Trust us; we’re backed by gold. Except not anymore. Now we’re backed by Lockheed Martin. Still the reserve currency, though, aren’t we? Suckers. You’re so cute when you’re mad. Anyway, here’s the dealeo: we recently printed 6 trillion dollars. In case you don’t know, that’s kind of a lot. We spent it on masks and such. No reason to get into details; they’d just bore you. Trust The Science. Issuing debt, buying treasuries, crediting reserve accounts. We also eradicated reserve requirements and threw away the discount rate. Lots of boring money talk; you wouldn’t be interested. Don’t worry your pretty little heads about it. Somehow, though, price inflation has attacked all of us. It came raging and snarling out of the wood like a pack of famished wolves picking us off one by one. Wild, rabid wolves with blood-stained incisors. No one could have suspected. They’re definitely not trained pit bulls. Sometimes pit bulls attack people, you know. But not this time. Anyway, we were just having a party, minding our own business, and now the wolves are here. You were invited, remember? But now with the wolves. Or withdrawal. Whatever. Inevitable, really. But also completely out of the blue. That’s the important thing to remember: force majeure. What can you do? It was a fat party, though, wasn’t it? Did you like the hookers and blow? Grandma sure did. So did Uncle Sam. And the stock market. How was working from home?
But back to you. We can save you! We can save you from the wolves of…well, the wolves of some street or other. Can’t remember the name. We can save you! What we’ll do is go on television and talk about the fed funds rate in earnest, mournful tones. We’ve taken acting classes, so it’s bound to work. Plus, some of us believe it. I know a guy who can wrinkle his forehead in a most empathetic way. It’ll be great. I mean, you’ll have the sweats, of course. Can’t be helped. Methadone doesn’t work on price inflation. Didn’t see that coming! Food, gas, shelter, clothing. This isn’t your grandma’s time, you know. Party’s over. Stop gnawing on your fingernails, please. That won’t help. Anyway, you’ll just have to work a bit harder, that’s all. Less time with the kids. We can probably find a government employee to watch those future voters for you if you need. Just try not to be picky about the hair color. Or pronouns. Or “values,” whatever those are. Ze will have an excellent ESG score, though—we promise. I mean your kid.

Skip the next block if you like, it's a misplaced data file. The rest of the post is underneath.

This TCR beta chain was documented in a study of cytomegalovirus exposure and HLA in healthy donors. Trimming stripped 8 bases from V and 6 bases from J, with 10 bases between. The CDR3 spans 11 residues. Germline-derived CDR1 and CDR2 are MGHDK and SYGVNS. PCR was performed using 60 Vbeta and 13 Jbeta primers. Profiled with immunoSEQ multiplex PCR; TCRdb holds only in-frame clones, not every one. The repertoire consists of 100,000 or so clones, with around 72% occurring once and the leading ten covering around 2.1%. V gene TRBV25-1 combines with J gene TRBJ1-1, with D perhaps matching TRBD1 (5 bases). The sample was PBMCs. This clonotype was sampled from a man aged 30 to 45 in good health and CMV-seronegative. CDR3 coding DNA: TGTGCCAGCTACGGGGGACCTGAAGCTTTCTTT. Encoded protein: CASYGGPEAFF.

Yes, yes. The whole thing is very sad. We’re crying on the inside, really. But look at the market! It’s down like 28% or something. Tough for all of us. You really should try owning a bank next time, or at least some large financial institution so you can get your hands on that freshly printed money before it trickles down, emaciated and worthless, to the plebs and naive foreigners. Fed parties are da bomb, aren’t they? But hangovers will be hangovers. I mean wolves. Totally unexpected, those wild animals. Anyway, in the meantime you should probably go take that second job. If you can find one. Because, of course, we need unemployment up as well. Not sure how that’ll work out. In any case, we recommend holding those financials in your portfolio for a while and then buying some of that cheap tech stock once the price is right. There’s a lot of opportunity there. You’re welcome.
So that’s what the PSA said. Or something like that. The deck is bright with the stinging reflection of the sun now, but the morose plant doesn’t look up to notice. Strangely, my lamentation seems to have placated that lurking emotional stalker, at least for now. Not that she doesn’t haunt me still. Whispering bitter nothings. “They choose security,” she coos, “or worse yet, the illusion of security.” I know she’s right, but only mostly. I cling, desperately, to that infinite space between “mostly” and “completely.” That space is everything. It is my hope. It is the antidote. “Not everyone,” I tell her. It’s time to water that plant.